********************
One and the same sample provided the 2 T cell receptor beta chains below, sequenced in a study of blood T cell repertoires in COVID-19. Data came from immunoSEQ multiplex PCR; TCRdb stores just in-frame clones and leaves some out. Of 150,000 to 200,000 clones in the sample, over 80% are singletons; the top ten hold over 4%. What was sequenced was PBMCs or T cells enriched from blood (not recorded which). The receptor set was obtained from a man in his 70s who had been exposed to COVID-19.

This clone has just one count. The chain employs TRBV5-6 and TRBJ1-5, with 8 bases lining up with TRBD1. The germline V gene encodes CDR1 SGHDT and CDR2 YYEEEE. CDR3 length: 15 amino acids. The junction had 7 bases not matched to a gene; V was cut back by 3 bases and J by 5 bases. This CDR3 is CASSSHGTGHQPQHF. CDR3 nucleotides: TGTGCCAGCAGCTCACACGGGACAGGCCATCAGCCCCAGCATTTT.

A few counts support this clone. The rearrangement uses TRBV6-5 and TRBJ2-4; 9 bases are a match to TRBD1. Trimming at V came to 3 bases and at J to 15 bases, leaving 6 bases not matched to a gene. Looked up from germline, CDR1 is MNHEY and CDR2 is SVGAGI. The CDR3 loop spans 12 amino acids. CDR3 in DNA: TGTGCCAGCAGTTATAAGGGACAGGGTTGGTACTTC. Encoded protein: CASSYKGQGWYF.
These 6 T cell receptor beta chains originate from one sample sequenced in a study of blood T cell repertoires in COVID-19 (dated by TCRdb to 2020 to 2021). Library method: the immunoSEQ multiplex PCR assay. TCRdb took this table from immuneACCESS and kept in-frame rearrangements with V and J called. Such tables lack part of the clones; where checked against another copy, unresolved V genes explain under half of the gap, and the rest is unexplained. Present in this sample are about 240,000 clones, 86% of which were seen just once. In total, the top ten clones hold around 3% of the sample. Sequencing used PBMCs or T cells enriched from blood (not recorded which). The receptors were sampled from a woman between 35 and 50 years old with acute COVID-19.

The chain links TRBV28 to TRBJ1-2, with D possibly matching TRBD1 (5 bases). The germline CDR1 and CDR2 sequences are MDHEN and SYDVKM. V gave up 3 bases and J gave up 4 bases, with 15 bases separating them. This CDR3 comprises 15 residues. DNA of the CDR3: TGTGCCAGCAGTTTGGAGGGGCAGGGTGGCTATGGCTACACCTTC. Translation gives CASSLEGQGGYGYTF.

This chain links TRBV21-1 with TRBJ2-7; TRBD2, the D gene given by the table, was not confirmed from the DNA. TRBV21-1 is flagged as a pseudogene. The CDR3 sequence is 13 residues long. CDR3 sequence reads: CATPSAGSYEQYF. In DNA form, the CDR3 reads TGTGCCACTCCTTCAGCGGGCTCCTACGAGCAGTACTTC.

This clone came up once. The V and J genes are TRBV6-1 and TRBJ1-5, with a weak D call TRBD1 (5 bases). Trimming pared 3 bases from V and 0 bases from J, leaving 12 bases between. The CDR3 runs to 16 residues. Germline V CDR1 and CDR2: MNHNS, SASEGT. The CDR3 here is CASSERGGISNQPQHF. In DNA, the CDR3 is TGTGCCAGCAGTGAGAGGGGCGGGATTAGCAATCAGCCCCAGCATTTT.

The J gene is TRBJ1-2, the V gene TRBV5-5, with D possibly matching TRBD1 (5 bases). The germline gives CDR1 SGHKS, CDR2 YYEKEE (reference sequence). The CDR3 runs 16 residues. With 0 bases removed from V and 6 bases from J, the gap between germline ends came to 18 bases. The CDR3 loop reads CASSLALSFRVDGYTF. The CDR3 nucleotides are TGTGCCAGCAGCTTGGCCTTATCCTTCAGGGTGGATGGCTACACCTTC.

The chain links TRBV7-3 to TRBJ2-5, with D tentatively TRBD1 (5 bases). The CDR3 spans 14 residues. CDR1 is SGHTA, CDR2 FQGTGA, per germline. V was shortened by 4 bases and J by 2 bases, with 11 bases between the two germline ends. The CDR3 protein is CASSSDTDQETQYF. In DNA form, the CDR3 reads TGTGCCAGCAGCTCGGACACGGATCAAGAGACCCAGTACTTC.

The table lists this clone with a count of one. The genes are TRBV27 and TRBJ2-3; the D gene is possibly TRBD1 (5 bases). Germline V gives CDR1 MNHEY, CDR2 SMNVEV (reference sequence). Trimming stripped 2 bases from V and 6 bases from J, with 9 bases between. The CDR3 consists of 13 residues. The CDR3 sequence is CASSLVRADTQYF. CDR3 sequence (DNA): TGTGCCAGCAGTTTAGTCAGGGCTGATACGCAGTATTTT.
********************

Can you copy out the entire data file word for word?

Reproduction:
One and the same sample provided the 2 T cell receptor beta chains below, sequenced in a study of blood T cell repertoires in COVID-19. Data came from immunoSEQ multiplex PCR; TCRdb stores just in-frame clones and leaves some out. Of 150,000 to 200,000 clones in the sample, over 80% are singletons; the top ten hold over 4%. What was sequenced was PBMCs or T cells enriched from blood (not recorded which). The receptor set was obtained from a man in his 70s who had been exposed to COVID-19.

This clone has just one count. The chain employs TRBV5-6 and TRBJ1-5, with 8 bases lining up with TRBD1. The germline V gene encodes CDR1 SGHDT and CDR2 YYEEEE. CDR3 length: 15 amino acids. The junction had 7 bases not matched to a gene; V was cut back by 3 bases and J by 5 bases. This CDR3 is CASSSHGTGHQPQHF. CDR3 nucleotides: TGTGCCAGCAGCTCACACGGGACAGGCCATCAGCCCCAGCATTTT.

A few counts support this clone. The rearrangement uses TRBV6-5 and TRBJ2-4; 9 bases are a match to TRBD1. Trimming at V came to 3 bases and at J to 15 bases, leaving 6 bases not matched to a gene. Looked up from germline, CDR1 is MNHEY and CDR2 is SVGAGI. The CDR3 loop spans 12 amino acids. CDR3 in DNA: TGTGCCAGCAGTTATAAGGGACAGGGTTGGTACTTC. Encoded protein: CASSYKGQGWYF.
These 6 T cell receptor beta chains originate from one sample sequenced in a study of blood T cell repertoires in COVID-19 (dated by TCRdb to 2020 to 2021). Library method: the immunoSEQ multiplex PCR assay. TCRdb took this table from immuneACCESS and kept in-frame rearrangements with V and J called. Such tables lack part of the clones; where checked against another copy, unresolved V genes explain under half of the gap, and the rest is unexplained. Present in this sample are about 240,000 clones, 86% of which were seen just once. In total, the top ten clones hold around 3% of the sample. Sequencing used PBMCs or T cells enriched from blood (not recorded which). The receptors were sampled from a woman between 35 and 50 years old with acute COVID-19.

The chain links TRBV28 to TRBJ1-2, with D possibly matching TRBD1 (5 bases). The germline CDR1 and CDR2 sequences are MDHEN and SYDVKM. V gave up 3 bases and J gave up 4 bases, with 15 bases separating them. This CDR3 comprises 15 residues. DNA of the CDR3: TGTGCCAGCAGTTTGGAGGGGCAGGGTGGCTATGGCTACACCTTC. Translation gives CASSLEGQGGYGYTF.

This chain links TRBV21-1 with TRBJ2-7; TRBD2, the D gene given by the table, was not confirmed from the DNA. TRBV21-1 is flagged as a pseudogene. The CDR3 sequence is 13 residues long. CDR3 sequence reads: CATPSAGSYEQYF. In DNA form, the CDR3 reads TGTGCCACTCCTTCAGCGGGCTCCTACGAGCAGTACTTC.

This clone came up once. The V and J genes are TRBV6-1 and TRBJ1-5, with a weak D call TRBD1 (5 bases). Trimming pared 3 bases from V and 0 bases from J, leaving 12 bases between. The CDR3 runs to 16 residues. Germline V CDR1 and CDR2: MNHNS, SASEGT. The CDR3 here is CASSERGGISNQPQHF. In DNA, the CDR3 is TGTGCCAGCAGTGAGAGGGGCGGGATTAGCAATCAGCCCCAGCATTTT.

The J gene is TRBJ1-2, the V gene TRBV5-5, with D possibly matching TRBD1 (5 bases). The germline gives CDR1 SGHKS, CDR2 YYEKEE (reference sequence). The CDR3 runs 16 residues. With 0 bases removed from V and 6 bases from J, the gap between germline ends came to 18 bases. The CDR3 loop reads CASSLALSFRVDGYTF. The CDR3 nucleotides are TGTGCCAGCAGCTTGGCCTTATCCTTCAGGGTGGATGGCTACACCTTC.

The chain links TRBV7-3 to TRBJ2-5, with D tentatively TRBD1 (5 bases). The CDR3 spans 14 residues. CDR1 is SGHTA, CDR2 FQGTGA, per germline. V was shortened by 4 bases and J by 2 bases, with 11 bases between the two germline ends. The CDR3 protein is CASSSDTDQETQYF. In DNA form, the CDR3 reads TGTGCCAGCAGCTCGGACACGGATCAAGAGACCCAGTACTTC.

The table lists this clone with a count of one. The genes are TRBV27 and TRBJ2-3; the D gene is possibly TRBD1 (5 bases). Germline V gives CDR1 MNHEY, CDR2 SMNVEV (reference sequence). Trimming stripped 2 bases from V and 6 bases from J, with 9 bases between. The CDR3 consists of 13 residues. The CDR3 sequence is CASSLVRADTQYF. CDR3 sequence (DNA): TGTGCCAGCAGTTTAGTCAGGGCTGATACGCAGTATTTT.